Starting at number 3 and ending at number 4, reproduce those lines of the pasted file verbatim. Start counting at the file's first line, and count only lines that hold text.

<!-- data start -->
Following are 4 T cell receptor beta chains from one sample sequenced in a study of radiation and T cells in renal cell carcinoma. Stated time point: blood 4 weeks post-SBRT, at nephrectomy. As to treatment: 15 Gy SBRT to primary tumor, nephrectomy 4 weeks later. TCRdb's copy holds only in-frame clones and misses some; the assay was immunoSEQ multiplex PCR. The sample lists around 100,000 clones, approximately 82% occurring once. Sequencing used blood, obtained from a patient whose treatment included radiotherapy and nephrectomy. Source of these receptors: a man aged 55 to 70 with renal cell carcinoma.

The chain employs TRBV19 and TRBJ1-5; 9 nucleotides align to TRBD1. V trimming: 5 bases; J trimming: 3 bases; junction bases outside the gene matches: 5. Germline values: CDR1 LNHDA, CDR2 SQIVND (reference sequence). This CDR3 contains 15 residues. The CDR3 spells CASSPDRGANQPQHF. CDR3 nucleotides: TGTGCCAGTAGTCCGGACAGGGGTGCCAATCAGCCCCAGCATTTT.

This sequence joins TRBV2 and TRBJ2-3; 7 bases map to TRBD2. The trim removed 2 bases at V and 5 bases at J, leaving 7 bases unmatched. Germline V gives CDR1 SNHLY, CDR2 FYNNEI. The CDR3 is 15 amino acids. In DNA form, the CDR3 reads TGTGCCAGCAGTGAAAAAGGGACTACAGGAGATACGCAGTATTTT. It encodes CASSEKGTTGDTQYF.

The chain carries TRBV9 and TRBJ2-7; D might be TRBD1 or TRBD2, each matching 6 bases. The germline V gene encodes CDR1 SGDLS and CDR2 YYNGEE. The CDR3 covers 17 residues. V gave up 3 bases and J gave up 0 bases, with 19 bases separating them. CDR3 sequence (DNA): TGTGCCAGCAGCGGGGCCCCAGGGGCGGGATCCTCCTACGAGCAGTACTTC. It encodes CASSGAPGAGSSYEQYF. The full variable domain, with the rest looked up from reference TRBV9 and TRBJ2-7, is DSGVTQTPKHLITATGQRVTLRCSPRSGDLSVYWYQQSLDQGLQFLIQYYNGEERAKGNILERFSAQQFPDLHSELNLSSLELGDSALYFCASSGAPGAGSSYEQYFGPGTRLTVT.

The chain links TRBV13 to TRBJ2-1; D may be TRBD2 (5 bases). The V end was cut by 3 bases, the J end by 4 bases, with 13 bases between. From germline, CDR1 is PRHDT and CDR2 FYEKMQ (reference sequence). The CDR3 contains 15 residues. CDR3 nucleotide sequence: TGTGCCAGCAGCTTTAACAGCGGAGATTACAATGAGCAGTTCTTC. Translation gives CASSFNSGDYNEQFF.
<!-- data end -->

This sequence joins TRBV2 and TRBJ2-3; 7 bases map to TRBD2. The trim removed 2 bases at V and 5 bases at J, leaving 7 bases unmatched. Germline V gives CDR1 SNHLY, CDR2 FYNNEI. The CDR3 is 15 amino acids. In DNA form, the CDR3 reads TGTGCCAGCAGTGAAAAAGGGACTACAGGAGATACGCAGTATTTT. It encodes CASSEKGTTGDTQYF.

The chain carries TRBV9 and TRBJ2-7; D might be TRBD1 or TRBD2, each matching 6 bases. The germline V gene encodes CDR1 SGDLS and CDR2 YYNGEE. The CDR3 covers 17 residues. V gave up 3 bases and J gave up 0 bases, with 19 bases separating them. CDR3 sequence (DNA): TGTGCCAGCAGCGGGGCCCCAGGGGCGGGATCCTCCTACGAGCAGTACTTC. It encodes CASSGAPGAGSSYEQYF. The full variable domain, with the rest looked up from reference TRBV9 and TRBJ2-7, is DSGVTQTPKHLITATGQRVTLRCSPRSGDLSVYWYQQSLDQGLQFLIQYYNGEERAKGNILERFSAQQFPDLHSELNLSSLELGDSALYFCASSGAPGAGSSYEQYFGPGTRLTVT.